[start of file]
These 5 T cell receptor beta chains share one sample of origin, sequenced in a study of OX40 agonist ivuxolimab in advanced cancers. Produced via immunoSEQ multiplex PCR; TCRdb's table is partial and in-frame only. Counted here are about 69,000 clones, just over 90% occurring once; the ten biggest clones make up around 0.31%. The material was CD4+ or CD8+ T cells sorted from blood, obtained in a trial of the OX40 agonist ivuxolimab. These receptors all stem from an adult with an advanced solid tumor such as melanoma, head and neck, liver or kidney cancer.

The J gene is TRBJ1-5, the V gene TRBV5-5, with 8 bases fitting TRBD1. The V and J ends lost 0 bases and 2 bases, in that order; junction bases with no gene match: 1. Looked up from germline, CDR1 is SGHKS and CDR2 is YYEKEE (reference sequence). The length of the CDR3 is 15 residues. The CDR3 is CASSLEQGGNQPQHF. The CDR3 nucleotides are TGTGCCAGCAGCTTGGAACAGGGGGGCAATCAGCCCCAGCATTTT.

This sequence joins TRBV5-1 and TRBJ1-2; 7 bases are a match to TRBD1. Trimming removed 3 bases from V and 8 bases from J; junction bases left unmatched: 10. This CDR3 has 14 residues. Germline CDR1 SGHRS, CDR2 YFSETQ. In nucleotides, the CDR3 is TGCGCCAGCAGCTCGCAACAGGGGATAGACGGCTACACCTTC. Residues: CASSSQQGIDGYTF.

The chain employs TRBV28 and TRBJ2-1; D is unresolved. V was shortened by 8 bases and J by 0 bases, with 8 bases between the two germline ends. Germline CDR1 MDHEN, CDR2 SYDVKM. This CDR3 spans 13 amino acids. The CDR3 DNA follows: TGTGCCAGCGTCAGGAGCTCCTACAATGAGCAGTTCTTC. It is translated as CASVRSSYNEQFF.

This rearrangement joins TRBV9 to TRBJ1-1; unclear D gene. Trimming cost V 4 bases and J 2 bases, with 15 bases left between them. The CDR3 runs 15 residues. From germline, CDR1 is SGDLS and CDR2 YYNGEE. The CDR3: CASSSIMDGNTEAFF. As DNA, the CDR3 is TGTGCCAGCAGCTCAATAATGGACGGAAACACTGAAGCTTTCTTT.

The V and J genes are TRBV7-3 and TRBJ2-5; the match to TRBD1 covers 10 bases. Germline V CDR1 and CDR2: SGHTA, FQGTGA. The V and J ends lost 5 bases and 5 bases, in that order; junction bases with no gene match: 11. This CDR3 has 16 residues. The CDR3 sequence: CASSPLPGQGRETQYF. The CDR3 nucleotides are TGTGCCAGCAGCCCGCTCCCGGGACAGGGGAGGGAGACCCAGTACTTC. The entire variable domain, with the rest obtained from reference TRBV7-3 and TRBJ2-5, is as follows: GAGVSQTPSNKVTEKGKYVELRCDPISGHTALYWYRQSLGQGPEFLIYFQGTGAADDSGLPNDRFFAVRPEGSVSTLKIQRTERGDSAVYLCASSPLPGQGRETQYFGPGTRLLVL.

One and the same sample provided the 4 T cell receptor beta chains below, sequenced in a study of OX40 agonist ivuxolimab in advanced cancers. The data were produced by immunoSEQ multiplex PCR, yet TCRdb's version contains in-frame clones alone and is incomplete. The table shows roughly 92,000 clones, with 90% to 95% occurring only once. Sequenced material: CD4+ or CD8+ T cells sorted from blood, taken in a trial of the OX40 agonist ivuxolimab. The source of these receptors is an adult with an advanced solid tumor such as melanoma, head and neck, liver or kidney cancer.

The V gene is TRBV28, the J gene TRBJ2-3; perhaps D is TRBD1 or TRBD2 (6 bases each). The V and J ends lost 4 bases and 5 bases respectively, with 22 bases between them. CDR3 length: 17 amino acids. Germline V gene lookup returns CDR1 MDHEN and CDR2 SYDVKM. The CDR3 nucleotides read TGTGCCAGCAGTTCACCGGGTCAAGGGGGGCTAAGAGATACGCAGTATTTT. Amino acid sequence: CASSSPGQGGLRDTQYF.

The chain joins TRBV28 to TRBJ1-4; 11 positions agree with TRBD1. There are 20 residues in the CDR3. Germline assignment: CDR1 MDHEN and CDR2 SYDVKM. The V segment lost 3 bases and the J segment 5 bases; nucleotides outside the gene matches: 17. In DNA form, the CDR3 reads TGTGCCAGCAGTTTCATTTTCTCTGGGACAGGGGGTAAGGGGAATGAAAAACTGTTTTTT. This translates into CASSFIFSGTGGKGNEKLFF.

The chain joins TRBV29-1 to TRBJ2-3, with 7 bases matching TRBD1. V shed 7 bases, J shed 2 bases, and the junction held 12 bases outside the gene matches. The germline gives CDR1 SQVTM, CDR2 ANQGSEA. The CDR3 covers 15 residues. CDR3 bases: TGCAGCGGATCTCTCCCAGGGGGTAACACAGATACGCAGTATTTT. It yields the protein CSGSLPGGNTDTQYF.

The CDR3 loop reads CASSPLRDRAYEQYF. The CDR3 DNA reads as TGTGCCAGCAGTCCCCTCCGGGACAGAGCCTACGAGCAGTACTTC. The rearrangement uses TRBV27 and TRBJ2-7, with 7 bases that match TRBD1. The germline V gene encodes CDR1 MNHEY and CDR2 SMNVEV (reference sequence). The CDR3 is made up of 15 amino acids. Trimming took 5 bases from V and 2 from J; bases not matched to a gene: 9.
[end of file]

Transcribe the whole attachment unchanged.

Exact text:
These 5 T cell receptor beta chains share one sample of origin, sequenced in a study of OX40 agonist ivuxolimab in advanced cancers. Produced via immunoSEQ multiplex PCR; TCRdb's table is partial and in-frame only. Counted here are about 69,000 clones, just over 90% occurring once; the ten biggest clones make up around 0.31%. The material was CD4+ or CD8+ T cells sorted from blood, obtained in a trial of the OX40 agonist ivuxolimab. These receptors all stem from an adult with an advanced solid tumor such as melanoma, head and neck, liver or kidney cancer.

The J gene is TRBJ1-5, the V gene TRBV5-5, with 8 bases fitting TRBD1. The V and J ends lost 0 bases and 2 bases, in that order; junction bases with no gene match: 1. Looked up from germline, CDR1 is SGHKS and CDR2 is YYEKEE (reference sequence). The length of the CDR3 is 15 residues. The CDR3 is CASSLEQGGNQPQHF. The CDR3 nucleotides are TGTGCCAGCAGCTTGGAACAGGGGGGCAATCAGCCCCAGCATTTT.

This sequence joins TRBV5-1 and TRBJ1-2; 7 bases are a match to TRBD1. Trimming removed 3 bases from V and 8 bases from J; junction bases left unmatched: 10. This CDR3 has 14 residues. Germline CDR1 SGHRS, CDR2 YFSETQ. In nucleotides, the CDR3 is TGCGCCAGCAGCTCGCAACAGGGGATAGACGGCTACACCTTC. Residues: CASSSQQGIDGYTF.

The chain employs TRBV28 and TRBJ2-1; D is unresolved. V was shortened by 8 bases and J by 0 bases, with 8 bases between the two germline ends. Germline CDR1 MDHEN, CDR2 SYDVKM. This CDR3 spans 13 amino acids. The CDR3 DNA follows: TGTGCCAGCGTCAGGAGCTCCTACAATGAGCAGTTCTTC. It is translated as CASVRSSYNEQFF.

This rearrangement joins TRBV9 to TRBJ1-1; unclear D gene. Trimming cost V 4 bases and J 2 bases, with 15 bases left between them. The CDR3 runs 15 residues. From germline, CDR1 is SGDLS and CDR2 YYNGEE. The CDR3: CASSSIMDGNTEAFF. As DNA, the CDR3 is TGTGCCAGCAGCTCAATAATGGACGGAAACACTGAAGCTTTCTTT.

The V and J genes are TRBV7-3 and TRBJ2-5; the match to TRBD1 covers 10 bases. Germline V CDR1 and CDR2: SGHTA, FQGTGA. The V and J ends lost 5 bases and 5 bases, in that order; junction bases with no gene match: 11. This CDR3 has 16 residues. The CDR3 sequence: CASSPLPGQGRETQYF. The CDR3 nucleotides are TGTGCCAGCAGCCCGCTCCCGGGACAGGGGAGGGAGACCCAGTACTTC. The entire variable domain, with the rest obtained from reference TRBV7-3 and TRBJ2-5, is as follows: GAGVSQTPSNKVTEKGKYVELRCDPISGHTALYWYRQSLGQGPEFLIYFQGTGAADDSGLPNDRFFAVRPEGSVSTLKIQRTERGDSAVYLCASSPLPGQGRETQYFGPGTRLLVL.

One and the same sample provided the 4 T cell receptor beta chains below, sequenced in a study of OX40 agonist ivuxolimab in advanced cancers. The data were produced by immunoSEQ multiplex PCR, yet TCRdb's version contains in-frame clones alone and is incomplete. The table shows roughly 92,000 clones, with 90% to 95% occurring only once. Sequenced material: CD4+ or CD8+ T cells sorted from blood, taken in a trial of the OX40 agonist ivuxolimab. The source of these receptors is an adult with an advanced solid tumor such as melanoma, head and neck, liver or kidney cancer.

The V gene is TRBV28, the J gene TRBJ2-3; perhaps D is TRBD1 or TRBD2 (6 bases each). The V and J ends lost 4 bases and 5 bases respectively, with 22 bases between them. CDR3 length: 17 amino acids. Germline V gene lookup returns CDR1 MDHEN and CDR2 SYDVKM. The CDR3 nucleotides read TGTGCCAGCAGTTCACCGGGTCAAGGGGGGCTAAGAGATACGCAGTATTTT. Amino acid sequence: CASSSPGQGGLRDTQYF.

The chain joins TRBV28 to TRBJ1-4; 11 positions agree with TRBD1. There are 20 residues in the CDR3. Germline assignment: CDR1 MDHEN and CDR2 SYDVKM. The V segment lost 3 bases and the J segment 5 bases; nucleotides outside the gene matches: 17. In DNA form, the CDR3 reads TGTGCCAGCAGTTTCATTTTCTCTGGGACAGGGGGTAAGGGGAATGAAAAACTGTTTTTT. This translates into CASSFIFSGTGGKGNEKLFF.

The chain joins TRBV29-1 to TRBJ2-3, with 7 bases matching TRBD1. V shed 7 bases, J shed 2 bases, and the junction held 12 bases outside the gene matches. The germline gives CDR1 SQVTM, CDR2 ANQGSEA. The CDR3 covers 15 residues. CDR3 bases: TGCAGCGGATCTCTCCCAGGGGGTAACACAGATACGCAGTATTTT. It yields the protein CSGSLPGGNTDTQYF.

The CDR3 loop reads CASSPLRDRAYEQYF. The CDR3 DNA reads as TGTGCCAGCAGTCCCCTCCGGGACAGAGCCTACGAGCAGTACTTC. The rearrangement uses TRBV27 and TRBJ2-7, with 7 bases that match TRBD1. The germline V gene encodes CDR1 MNHEY and CDR2 SMNVEV (reference sequence). The CDR3 is made up of 15 amino acids. Trimming took 5 bases from V and 2 from J; bases not matched to a gene: 9.